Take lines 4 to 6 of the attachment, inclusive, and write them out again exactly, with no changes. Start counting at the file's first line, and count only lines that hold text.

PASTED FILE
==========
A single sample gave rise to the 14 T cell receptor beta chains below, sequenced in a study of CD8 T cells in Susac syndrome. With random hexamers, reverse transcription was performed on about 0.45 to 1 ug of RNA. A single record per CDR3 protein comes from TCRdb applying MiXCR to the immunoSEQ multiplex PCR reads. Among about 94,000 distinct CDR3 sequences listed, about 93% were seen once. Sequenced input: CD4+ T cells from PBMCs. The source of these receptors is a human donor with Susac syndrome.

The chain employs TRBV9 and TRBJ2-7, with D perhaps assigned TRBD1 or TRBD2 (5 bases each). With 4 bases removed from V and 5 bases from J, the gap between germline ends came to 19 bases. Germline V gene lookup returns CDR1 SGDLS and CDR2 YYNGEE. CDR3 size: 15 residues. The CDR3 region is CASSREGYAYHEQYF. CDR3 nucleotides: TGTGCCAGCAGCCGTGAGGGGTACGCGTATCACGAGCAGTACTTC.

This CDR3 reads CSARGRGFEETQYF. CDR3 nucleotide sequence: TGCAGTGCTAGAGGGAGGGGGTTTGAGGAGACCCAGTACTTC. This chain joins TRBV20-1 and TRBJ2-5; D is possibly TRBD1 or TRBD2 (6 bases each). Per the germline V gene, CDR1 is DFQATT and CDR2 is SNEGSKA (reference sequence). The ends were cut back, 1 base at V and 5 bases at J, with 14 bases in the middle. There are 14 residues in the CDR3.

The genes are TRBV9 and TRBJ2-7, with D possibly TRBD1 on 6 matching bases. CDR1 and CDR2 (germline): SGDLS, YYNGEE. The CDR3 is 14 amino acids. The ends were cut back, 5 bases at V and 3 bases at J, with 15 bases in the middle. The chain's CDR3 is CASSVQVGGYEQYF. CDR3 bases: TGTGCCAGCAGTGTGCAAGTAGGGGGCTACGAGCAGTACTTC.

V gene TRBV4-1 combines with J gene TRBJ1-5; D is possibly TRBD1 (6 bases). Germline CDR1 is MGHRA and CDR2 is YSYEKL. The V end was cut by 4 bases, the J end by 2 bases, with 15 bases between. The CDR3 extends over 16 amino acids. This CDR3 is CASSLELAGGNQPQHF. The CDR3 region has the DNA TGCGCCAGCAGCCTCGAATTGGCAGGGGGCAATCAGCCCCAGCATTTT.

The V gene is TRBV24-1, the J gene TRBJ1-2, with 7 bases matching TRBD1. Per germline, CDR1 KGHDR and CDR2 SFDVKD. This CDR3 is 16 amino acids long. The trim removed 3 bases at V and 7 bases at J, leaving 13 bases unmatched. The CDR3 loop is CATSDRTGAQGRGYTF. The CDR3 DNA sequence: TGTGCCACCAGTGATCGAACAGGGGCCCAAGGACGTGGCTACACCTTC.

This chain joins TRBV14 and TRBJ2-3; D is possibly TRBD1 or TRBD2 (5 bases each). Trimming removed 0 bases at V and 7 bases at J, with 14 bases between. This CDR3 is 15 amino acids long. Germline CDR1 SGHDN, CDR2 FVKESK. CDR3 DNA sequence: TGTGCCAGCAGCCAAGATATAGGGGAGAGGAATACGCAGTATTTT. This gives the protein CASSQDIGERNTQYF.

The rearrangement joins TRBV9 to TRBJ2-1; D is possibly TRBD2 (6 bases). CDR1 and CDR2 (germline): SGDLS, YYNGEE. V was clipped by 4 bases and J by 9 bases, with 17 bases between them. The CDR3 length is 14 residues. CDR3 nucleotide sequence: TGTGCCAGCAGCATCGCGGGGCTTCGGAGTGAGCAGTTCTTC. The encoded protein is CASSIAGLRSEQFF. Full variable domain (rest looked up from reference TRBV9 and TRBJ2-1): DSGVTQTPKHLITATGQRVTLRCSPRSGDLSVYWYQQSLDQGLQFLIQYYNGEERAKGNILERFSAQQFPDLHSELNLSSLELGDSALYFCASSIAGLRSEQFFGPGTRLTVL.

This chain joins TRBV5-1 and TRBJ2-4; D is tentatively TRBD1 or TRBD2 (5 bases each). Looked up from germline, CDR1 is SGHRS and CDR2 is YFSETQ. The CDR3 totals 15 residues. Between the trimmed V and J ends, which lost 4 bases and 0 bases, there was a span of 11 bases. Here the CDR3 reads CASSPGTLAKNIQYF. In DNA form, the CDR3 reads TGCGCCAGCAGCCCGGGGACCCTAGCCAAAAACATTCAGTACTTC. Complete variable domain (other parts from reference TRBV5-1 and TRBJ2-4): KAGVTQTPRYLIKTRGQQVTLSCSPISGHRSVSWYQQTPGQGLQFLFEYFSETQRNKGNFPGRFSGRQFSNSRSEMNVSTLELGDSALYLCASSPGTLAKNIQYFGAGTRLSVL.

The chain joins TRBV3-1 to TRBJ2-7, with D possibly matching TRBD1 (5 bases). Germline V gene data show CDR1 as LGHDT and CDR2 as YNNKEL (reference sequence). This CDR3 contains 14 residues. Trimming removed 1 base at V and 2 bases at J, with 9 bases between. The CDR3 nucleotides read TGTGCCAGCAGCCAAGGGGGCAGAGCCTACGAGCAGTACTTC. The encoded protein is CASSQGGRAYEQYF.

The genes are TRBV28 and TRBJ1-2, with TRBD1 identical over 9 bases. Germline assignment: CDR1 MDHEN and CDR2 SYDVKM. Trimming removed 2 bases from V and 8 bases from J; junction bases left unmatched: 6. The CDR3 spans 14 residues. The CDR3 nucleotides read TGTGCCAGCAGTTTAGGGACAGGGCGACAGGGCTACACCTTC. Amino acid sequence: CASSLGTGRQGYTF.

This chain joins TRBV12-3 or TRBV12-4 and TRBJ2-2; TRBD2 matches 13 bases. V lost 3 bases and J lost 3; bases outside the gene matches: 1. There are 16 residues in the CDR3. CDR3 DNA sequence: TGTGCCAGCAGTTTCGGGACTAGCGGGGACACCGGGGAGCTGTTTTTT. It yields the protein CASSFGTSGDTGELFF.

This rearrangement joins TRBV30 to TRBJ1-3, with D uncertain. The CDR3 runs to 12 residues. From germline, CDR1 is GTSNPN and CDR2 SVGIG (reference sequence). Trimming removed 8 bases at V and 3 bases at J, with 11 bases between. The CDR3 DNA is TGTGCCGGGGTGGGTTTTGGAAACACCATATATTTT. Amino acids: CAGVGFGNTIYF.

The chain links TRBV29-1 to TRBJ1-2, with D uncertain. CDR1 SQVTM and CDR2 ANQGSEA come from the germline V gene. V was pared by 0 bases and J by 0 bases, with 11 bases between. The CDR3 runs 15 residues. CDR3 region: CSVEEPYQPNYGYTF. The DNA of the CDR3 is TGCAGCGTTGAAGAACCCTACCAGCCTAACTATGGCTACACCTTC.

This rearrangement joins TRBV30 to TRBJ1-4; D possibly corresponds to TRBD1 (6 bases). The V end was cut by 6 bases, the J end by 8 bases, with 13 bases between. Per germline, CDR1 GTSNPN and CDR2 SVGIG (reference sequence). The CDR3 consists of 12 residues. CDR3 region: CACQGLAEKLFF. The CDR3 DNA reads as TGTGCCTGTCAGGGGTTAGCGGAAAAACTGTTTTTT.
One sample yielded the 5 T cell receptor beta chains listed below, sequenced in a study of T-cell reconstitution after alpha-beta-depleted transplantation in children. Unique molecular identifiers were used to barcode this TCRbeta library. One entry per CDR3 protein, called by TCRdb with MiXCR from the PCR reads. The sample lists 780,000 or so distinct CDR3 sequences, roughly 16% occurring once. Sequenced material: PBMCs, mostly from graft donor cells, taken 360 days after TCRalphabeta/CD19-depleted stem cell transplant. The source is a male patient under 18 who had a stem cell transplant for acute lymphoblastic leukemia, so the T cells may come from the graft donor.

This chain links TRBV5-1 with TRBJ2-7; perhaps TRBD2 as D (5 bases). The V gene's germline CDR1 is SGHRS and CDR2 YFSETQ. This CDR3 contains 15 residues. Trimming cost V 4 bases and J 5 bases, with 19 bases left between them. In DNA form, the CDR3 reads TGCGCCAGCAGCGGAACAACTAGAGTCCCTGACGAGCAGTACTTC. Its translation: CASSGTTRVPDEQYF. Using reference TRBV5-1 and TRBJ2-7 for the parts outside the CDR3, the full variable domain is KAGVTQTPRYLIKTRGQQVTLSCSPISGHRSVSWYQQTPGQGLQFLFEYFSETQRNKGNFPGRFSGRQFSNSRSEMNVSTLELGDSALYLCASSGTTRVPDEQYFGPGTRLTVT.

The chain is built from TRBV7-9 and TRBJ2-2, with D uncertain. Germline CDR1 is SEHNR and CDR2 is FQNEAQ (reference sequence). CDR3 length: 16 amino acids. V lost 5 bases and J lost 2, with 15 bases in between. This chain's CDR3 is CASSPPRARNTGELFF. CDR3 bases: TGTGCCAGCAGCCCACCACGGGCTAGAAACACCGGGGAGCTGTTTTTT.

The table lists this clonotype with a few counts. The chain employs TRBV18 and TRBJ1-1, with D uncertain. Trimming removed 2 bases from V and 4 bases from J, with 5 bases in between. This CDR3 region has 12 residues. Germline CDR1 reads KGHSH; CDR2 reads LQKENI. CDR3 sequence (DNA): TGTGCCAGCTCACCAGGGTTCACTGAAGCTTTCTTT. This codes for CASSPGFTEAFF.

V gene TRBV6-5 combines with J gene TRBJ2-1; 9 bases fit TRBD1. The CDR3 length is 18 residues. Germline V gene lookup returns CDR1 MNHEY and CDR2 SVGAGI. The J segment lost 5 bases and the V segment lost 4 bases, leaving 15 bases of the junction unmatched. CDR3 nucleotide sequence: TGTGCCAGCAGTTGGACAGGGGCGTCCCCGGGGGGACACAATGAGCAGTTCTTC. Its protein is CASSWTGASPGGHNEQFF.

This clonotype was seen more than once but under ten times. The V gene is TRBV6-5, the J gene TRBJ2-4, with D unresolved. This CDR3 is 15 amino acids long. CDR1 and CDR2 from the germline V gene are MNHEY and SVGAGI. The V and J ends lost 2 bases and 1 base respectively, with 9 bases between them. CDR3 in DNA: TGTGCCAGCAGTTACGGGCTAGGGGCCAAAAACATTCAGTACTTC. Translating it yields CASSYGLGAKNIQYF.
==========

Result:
The genes are TRBV9 and TRBJ2-7, with D possibly TRBD1 on 6 matching bases. CDR1 and CDR2 (germline): SGDLS, YYNGEE. The CDR3 is 14 amino acids. The ends were cut back, 5 bases at V and 3 bases at J, with 15 bases in the middle. The chain's CDR3 is CASSVQVGGYEQYF. CDR3 bases: TGTGCCAGCAGTGTGCAAGTAGGGGGCTACGAGCAGTACTTC.

V gene TRBV4-1 combines with J gene TRBJ1-5; D is possibly TRBD1 (6 bases). Germline CDR1 is MGHRA and CDR2 is YSYEKL. The V end was cut by 4 bases, the J end by 2 bases, with 15 bases between. The CDR3 extends over 16 amino acids. This CDR3 is CASSLELAGGNQPQHF. The CDR3 region has the DNA TGCGCCAGCAGCCTCGAATTGGCAGGGGGCAATCAGCCCCAGCATTTT.

The V gene is TRBV24-1, the J gene TRBJ1-2, with 7 bases matching TRBD1. Per germline, CDR1 KGHDR and CDR2 SFDVKD. This CDR3 is 16 amino acids long. The trim removed 3 bases at V and 7 bases at J, leaving 13 bases unmatched. The CDR3 loop is CATSDRTGAQGRGYTF. The CDR3 DNA sequence: TGTGCCACCAGTGATCGAACAGGGGCCCAAGGACGTGGCTACACCTTC.